Mine employees stand a greater chance of developing an occupational disease if they regularly come into contact with quartz particles, researchers found.
Occupational health experts confirmed silica exposure increases the likelihood of coal workers developing pneumoconiosis. Common symptoms of the chronic disease (commonly called black lung) include coughing, black mucus, severe shortness of breath and heart failure.
“Silica is highly toxic and exposure contributes to coal workers’ pneumoconiosis but we have not known why coal workers were suddenly experiencing more disease and more severe forms of it,” University of Illinois Chicago mining education and research centre director Robert Cohen said in a public statement.
Cohen led a team of researchers who used electron microscopy and x-ray spectroscopy to examine diseased lung samples for chemistry, crystal structure and physical properties of mineral particles. They compared samples from those who were born between 1910 and 1930 against those born in 1930 and later. This produced both historical and contemporary data sets.
They discovered contemporary miners had significantly higher rates of silica-type disease compared to historical counterparts (57 per cent versus 18 per cent). Historical miners had a significantly higher proportion of both coal?type (50 per cent versus 17 per cent) and mixed-type (33 per cent versus 26 per cent) illnesses.
Mineral dust alveolar proteinosis was more common in contemporary miners (70 per cent versus 37 per cent). Silica particle percentages (26 versus 18) and concentrations (4.7 vs. 2.6 billion particles per cubic centimeters) were significantly greater in contemporary miners too.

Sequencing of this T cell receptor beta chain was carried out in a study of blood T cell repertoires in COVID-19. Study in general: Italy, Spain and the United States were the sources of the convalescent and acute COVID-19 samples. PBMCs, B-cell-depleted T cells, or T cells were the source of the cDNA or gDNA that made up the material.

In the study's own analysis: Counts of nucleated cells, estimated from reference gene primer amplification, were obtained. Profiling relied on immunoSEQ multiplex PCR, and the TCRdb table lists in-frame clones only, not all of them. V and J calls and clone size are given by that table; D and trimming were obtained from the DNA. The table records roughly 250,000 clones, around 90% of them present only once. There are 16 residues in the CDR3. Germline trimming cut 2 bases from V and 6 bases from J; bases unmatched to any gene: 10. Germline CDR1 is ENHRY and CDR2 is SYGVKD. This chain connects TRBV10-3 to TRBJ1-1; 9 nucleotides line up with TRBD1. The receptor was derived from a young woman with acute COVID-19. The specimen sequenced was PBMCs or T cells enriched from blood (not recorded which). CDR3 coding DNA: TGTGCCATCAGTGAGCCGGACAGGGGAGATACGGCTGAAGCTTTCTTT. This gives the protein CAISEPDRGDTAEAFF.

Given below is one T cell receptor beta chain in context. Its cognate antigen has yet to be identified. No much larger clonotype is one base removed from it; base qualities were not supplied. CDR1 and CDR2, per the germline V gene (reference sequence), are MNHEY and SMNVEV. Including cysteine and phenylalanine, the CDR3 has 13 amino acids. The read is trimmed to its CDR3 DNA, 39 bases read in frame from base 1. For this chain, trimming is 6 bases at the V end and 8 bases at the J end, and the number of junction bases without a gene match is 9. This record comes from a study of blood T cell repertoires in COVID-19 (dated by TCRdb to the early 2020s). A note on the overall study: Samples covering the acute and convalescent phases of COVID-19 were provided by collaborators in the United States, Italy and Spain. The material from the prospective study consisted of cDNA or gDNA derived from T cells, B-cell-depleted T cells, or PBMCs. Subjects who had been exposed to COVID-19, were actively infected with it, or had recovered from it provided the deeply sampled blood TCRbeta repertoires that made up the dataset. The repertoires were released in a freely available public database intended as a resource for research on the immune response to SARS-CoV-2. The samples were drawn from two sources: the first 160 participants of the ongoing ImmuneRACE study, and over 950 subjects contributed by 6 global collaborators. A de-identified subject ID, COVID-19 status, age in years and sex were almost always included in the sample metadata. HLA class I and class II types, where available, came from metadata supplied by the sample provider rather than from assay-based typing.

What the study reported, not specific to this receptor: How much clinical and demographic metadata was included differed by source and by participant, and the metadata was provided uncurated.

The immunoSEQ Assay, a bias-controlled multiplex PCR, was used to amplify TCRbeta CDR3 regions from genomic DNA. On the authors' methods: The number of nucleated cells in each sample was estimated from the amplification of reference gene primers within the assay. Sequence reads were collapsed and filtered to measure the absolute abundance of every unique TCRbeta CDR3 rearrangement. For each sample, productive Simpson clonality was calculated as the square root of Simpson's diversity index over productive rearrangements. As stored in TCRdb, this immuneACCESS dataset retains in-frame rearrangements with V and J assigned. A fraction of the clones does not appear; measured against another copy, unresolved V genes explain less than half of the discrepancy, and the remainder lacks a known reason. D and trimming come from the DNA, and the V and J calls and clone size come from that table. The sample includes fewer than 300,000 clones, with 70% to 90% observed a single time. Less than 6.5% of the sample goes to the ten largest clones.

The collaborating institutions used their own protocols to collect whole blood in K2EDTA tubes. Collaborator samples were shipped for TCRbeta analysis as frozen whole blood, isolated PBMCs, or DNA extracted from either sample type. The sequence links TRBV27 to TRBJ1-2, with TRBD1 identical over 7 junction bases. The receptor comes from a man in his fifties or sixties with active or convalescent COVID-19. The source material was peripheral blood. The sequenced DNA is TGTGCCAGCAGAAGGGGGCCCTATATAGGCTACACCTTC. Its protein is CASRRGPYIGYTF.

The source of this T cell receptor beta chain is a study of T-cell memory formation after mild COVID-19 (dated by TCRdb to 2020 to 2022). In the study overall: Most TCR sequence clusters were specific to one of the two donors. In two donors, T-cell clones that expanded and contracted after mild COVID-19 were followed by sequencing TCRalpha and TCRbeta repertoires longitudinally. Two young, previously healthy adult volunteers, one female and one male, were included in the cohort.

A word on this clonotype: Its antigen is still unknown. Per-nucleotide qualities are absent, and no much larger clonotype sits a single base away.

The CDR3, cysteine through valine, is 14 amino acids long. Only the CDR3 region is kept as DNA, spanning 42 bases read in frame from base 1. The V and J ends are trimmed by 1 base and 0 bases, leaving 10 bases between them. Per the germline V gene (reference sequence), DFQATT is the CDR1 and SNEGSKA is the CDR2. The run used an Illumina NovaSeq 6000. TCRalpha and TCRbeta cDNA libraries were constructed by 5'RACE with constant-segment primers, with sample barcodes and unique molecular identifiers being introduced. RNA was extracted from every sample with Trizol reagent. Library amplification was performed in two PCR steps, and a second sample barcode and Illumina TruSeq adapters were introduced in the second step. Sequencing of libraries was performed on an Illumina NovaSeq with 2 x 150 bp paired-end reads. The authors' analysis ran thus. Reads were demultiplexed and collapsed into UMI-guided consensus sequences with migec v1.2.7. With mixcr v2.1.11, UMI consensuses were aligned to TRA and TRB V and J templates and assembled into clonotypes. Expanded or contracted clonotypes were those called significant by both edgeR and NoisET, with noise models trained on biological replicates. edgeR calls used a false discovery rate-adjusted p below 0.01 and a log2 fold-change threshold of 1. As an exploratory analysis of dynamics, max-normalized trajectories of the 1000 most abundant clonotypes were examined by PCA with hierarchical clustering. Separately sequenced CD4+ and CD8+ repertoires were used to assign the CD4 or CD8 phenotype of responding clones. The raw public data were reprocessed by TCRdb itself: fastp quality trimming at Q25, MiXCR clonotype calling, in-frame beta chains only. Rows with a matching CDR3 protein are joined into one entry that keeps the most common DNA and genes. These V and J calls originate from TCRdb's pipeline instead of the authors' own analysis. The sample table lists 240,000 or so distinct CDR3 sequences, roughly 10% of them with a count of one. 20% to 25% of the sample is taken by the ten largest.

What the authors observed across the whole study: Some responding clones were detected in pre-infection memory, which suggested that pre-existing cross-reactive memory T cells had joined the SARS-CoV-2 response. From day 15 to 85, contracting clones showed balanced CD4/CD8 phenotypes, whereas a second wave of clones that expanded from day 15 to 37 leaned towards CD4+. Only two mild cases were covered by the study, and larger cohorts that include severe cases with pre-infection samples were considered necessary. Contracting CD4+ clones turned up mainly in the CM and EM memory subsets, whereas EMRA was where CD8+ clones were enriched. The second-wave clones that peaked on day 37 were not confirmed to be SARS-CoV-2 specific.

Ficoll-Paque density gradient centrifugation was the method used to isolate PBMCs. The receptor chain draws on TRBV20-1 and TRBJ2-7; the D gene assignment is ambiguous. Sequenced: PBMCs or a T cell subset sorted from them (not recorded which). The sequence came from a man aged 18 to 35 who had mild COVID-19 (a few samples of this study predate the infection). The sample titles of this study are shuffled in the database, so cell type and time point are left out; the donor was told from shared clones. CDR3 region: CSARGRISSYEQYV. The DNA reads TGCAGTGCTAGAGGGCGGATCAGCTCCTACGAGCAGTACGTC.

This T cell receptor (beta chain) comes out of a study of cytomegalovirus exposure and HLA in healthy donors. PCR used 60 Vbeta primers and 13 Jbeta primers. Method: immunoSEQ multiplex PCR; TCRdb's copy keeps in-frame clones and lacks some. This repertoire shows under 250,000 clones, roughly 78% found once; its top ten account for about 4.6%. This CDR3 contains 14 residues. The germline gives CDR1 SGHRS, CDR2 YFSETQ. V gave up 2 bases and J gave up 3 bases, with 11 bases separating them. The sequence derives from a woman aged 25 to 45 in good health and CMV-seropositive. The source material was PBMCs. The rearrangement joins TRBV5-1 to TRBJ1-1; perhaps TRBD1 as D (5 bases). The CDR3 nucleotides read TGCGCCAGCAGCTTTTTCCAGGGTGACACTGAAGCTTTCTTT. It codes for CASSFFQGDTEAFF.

“These findings provide the first direct evidence that silica is a causative agent behind the increasing incidence of progressive massive fibrosis – severe black lung disease. This is critical information that can be used to determine health protective permissible exposure limits for coal miners,” Cohen said.
Black lung case numbers previously declined since the 1970s after modern coal dust controls were implemented. However, subsequent investigations showed cases tripled possibly due to mechanized coal extraction devices introduced in the 1950s, when miners born in or after 1930 would have started their careers.
“Silica is a mineral found in rock and technology that allows for more mining below and above the coal seam which is profitable, means more cutting through rock, and more silica exposure,” Cohen said.
“Our findings underscore the importance of controlling workplace silica exposure to prevent the disabling and untreatable adverse health effects afflicting … coal miners.”
Closer to home, Stuart Vaccaneo recently questioned the integrity of both the Queensland Pneumoconiosis Select Committee and Department of Natural Resources and Mines.
The veteran mine safety officer was disappointed to learn no disciplinary action was taken against executives from the Palaszczuk government despite 2017 allegations of bureaucratic negligence and arrogance.
“The committee was appalled by the level of disregard for its work demonstrated by some senior officers of the Department of Natural Resources and Mines,” the committee chaired by former Member for Bundamba Jo-Ann Miller said according to News Limited.
“[Departmental and senior executive cooperation] fell well below the standard required of public service officers assisting a parliamentary committee.”
Senior officers were “unprepared or unable” to answer questions and were even “argumentative and resistant to acknowledging the wide-ranging failures of their department”.
“The mines department is a cone of silence,” Vaccaneo said according to the media outlet.
“Things go in [and] nothing comes out.”